Celebrate the man who invented Vegemite

Australia Day in Beaufort will celebrate Vegemite and the man who invented it


Life & Style
Beaufort Progress Association members Liza Robinson and Sarah Beaumont with the iconic product outside the first home of it's inventor.

Beaufort Progress Association members Liza Robinson and Sarah Beaumont with the iconic product outside the first home of it's inventor.

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Cyril Callister's legacy is an enduring one - to say the least.

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THE tiny town of Beaufort has a well kept secret, and it tastes like an Australian icon.

Ten minutes north of Beaufort, in Chute, the man who invented Vegemite was born and raised.

Cyril Callister was born in 1893 and spent his early years there in a house that is still standing.

The fact is not widely known but the Beaufort Progress Association wants to change that – beginning with Australia Day 2019.

“With Australia Day coming, what do we all think about?” Association president Liza Robinson said.

“We think about our traditions, we think about Vegemite, Anzac biscuits, our flag, and all that stuff.”

Beaufort’s cafés and hotels will be offering Vegemite-themed food, including Vegemite flavoured sausages, cheese and Vegemite scrolls, and more.

Ms Robinson said the story of Cyril Callister was fascinating.

“He was one of the key people who started the CSIRO, he worked for the government in World War Two because of his science background, and he was born right here,” she said.

“His father was a school teacher and this was the family home for a long while.”

However, Ms Robinson said most people weren’t aware such an icon was born a hop and skip up the road.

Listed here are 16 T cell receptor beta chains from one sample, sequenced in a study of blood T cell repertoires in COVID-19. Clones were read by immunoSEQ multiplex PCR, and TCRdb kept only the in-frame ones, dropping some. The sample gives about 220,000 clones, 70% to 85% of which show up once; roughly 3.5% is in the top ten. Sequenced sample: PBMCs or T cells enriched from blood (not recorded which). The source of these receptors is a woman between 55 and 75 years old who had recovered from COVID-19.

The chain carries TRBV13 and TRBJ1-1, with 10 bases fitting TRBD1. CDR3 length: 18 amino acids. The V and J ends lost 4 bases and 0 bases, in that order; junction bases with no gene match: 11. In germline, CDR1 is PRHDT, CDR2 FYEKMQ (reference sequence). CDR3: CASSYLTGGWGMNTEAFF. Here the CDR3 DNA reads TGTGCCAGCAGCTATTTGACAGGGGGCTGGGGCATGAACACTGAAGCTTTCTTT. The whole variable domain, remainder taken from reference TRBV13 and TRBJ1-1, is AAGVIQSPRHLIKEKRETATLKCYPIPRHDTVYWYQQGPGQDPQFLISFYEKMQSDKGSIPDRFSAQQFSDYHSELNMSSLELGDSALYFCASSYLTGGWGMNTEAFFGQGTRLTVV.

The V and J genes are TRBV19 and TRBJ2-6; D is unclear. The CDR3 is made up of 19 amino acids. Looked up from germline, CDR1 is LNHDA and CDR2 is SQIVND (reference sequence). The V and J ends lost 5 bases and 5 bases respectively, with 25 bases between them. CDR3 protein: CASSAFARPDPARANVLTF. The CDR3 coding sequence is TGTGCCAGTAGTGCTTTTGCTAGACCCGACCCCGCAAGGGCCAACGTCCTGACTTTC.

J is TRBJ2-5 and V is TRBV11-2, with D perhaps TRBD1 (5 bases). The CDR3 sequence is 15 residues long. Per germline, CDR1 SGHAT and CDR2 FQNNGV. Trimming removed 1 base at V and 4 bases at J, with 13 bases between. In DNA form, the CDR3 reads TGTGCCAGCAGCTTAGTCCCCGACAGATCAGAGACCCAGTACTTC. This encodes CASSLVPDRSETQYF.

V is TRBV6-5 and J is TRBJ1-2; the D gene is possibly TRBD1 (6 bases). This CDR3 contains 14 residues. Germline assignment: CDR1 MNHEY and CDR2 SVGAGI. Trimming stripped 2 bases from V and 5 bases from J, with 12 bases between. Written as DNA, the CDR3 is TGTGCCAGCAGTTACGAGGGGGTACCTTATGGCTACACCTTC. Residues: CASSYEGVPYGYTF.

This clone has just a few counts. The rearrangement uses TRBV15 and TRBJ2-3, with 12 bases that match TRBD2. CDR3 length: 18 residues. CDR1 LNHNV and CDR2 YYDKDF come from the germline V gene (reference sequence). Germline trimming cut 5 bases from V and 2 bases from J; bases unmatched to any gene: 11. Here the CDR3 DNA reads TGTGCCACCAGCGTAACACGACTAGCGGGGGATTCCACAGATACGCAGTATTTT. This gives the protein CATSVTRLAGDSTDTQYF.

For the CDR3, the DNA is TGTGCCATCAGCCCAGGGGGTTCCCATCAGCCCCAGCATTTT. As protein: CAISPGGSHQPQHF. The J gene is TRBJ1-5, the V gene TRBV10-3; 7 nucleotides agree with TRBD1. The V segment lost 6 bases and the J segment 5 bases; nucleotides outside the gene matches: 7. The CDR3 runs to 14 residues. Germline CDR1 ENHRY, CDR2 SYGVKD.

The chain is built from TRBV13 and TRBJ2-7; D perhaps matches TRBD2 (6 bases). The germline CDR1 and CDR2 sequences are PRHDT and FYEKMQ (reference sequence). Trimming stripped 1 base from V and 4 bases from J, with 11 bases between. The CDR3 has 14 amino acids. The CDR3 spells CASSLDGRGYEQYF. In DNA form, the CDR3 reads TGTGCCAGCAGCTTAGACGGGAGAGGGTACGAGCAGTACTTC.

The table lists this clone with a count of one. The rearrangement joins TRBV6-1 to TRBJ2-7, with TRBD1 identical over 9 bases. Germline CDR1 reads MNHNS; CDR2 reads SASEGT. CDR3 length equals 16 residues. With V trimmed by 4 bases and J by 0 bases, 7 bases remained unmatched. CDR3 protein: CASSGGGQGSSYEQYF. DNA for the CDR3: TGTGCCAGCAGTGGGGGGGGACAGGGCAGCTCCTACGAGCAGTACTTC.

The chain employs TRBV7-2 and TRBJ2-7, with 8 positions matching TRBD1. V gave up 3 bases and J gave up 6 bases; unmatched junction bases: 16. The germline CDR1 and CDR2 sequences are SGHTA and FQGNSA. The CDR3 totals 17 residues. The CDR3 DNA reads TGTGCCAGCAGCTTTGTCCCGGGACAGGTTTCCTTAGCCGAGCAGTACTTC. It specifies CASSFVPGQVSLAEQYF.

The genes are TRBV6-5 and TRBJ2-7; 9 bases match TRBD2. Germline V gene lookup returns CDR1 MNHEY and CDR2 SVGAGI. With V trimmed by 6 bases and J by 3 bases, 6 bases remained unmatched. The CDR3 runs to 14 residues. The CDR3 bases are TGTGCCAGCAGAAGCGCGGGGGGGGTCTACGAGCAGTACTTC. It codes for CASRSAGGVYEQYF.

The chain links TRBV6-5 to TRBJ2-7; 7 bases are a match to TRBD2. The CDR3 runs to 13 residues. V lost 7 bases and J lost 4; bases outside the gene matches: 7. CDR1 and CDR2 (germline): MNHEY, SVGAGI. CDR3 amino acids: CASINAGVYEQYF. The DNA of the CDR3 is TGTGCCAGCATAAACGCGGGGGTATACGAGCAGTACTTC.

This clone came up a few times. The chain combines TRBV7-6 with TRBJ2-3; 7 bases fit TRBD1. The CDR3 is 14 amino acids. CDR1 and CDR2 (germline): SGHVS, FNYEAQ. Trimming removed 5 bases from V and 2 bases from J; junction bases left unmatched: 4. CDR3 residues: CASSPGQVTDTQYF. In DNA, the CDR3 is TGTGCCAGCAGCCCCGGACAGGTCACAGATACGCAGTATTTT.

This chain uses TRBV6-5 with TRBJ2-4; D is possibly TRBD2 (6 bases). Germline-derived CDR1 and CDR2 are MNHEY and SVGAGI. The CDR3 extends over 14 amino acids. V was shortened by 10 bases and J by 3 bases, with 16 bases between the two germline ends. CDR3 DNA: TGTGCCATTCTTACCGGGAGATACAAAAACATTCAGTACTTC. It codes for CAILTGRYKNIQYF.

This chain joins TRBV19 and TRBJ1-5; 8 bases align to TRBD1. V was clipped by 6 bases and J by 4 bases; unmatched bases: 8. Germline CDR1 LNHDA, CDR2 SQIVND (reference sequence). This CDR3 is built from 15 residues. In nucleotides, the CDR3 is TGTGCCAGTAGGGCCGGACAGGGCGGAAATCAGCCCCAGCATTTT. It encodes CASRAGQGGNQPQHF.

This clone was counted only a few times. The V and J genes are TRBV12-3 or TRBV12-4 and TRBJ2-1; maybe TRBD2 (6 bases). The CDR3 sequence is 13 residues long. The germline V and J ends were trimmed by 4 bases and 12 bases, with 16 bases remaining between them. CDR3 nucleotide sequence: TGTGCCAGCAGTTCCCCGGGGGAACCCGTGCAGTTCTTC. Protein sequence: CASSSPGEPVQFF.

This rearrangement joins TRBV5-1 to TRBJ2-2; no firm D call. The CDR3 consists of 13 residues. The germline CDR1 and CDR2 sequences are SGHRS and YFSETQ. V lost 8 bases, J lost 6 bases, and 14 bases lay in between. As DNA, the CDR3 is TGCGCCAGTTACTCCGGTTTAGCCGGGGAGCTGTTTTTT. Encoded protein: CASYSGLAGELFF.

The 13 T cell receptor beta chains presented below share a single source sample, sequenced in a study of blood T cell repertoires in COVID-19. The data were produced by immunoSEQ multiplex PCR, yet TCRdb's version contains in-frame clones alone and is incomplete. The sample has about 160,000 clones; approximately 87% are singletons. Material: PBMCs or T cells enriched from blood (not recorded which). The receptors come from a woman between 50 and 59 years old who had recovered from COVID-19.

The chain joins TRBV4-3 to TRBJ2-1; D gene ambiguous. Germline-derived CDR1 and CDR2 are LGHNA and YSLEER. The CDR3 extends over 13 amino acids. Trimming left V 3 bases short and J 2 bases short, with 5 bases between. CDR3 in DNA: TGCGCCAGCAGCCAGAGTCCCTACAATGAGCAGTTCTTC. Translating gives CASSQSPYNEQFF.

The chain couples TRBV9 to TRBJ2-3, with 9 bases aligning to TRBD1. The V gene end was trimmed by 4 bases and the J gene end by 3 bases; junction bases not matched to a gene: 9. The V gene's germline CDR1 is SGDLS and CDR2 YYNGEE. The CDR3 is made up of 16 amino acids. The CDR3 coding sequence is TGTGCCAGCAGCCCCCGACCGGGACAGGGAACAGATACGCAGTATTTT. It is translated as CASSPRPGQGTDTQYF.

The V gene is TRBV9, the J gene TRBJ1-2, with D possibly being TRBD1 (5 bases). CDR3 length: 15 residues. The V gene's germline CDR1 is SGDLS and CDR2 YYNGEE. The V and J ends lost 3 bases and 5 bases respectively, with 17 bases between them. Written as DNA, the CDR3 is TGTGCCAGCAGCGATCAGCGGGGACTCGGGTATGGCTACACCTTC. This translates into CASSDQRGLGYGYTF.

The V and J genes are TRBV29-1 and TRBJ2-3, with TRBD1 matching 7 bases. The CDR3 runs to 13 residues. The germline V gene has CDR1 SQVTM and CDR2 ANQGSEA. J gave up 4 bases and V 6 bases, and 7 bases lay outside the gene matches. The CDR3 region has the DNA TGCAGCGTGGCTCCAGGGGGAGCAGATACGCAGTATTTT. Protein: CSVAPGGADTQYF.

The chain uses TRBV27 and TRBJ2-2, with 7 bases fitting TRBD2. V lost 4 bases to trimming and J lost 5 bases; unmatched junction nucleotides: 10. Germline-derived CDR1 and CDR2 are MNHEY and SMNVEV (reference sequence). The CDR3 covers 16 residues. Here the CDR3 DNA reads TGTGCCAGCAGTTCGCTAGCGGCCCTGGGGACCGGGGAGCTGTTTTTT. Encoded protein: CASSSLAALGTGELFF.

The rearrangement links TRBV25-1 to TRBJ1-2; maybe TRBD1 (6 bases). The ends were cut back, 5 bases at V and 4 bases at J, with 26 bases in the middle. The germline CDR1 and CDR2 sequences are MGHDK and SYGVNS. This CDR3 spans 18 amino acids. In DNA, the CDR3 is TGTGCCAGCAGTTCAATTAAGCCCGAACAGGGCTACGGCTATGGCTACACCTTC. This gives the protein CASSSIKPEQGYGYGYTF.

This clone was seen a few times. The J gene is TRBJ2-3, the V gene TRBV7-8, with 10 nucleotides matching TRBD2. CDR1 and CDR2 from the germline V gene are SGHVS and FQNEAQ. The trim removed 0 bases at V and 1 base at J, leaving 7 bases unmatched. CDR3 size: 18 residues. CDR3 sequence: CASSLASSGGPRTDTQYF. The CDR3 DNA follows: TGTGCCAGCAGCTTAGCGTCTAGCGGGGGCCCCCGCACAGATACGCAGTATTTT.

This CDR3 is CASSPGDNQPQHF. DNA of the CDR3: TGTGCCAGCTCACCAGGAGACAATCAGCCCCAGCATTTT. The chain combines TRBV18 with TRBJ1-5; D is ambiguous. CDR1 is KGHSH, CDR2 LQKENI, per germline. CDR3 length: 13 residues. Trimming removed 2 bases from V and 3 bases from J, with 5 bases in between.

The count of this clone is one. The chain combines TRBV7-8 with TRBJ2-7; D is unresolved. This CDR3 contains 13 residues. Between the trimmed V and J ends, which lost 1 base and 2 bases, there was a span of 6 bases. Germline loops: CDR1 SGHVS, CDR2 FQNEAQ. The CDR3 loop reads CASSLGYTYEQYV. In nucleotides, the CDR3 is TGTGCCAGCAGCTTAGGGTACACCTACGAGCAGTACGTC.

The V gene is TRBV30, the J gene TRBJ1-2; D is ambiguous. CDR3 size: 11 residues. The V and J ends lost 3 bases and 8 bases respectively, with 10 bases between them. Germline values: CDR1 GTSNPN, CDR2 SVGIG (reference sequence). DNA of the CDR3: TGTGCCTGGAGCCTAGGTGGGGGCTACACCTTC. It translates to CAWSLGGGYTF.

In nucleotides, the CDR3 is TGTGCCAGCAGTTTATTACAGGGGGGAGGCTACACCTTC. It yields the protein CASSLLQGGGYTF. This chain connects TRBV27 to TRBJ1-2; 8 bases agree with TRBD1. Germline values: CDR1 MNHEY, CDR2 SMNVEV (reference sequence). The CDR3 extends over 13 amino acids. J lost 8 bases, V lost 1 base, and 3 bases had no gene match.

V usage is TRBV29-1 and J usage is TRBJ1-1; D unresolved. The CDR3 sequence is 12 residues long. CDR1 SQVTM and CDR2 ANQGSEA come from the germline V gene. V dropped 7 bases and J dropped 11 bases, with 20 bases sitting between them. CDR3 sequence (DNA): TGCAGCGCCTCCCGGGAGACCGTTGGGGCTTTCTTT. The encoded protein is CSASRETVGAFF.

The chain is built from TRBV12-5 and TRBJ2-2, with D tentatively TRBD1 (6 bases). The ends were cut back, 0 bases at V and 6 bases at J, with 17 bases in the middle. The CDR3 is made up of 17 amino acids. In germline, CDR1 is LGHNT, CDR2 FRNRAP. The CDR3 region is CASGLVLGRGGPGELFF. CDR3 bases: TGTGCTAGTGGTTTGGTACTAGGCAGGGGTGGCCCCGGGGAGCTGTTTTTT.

“The only thing that would even let you know that Cyril Callister (was born here) is there’s a sign that says ‘The birthplace of Cyril Callister, the inventor of Vegemite,” she said.

This sign is the only indication of Cyril's early beginnings.

This sign is the only indication of Cyril's early beginnings.

“But there’s no Vegemite jar, there’s nothing. Most people don’t even know about it. When I have guests or tourists into the town I take them out there with a jar of Vegemite and they say ‘oh, this is a really big deal’.”

The Progress Association is currently working to establish the Cyril Callister Foundation, which would then work towards getting an historical overlay to protect the house, which is currently privately owned. 

It also wants to establish the Cyril Callister Museum as a way to entice tourists to the town and off the highway after the by-pass is built.

Cyril’s grandson, Jamie Callister, is fully supportive of the idea.

“I think it’s fantastic. It’s great to see the community get behind it and I think it’s a good initative and it’s a wonderful opportunity for the community,” he said.

“I think it’s probably one of the greatest unknown stories and has so much significance and I think there would be a lot of people in Ballarat and the area who aren’t aware that he grew up in Chute.

“But those who do know want to get the word out.”

Mr Callister wrote a book about his grandfather’s life, which he described as “a brilliant scientist.”

The book is called The man who invented Vegemite.

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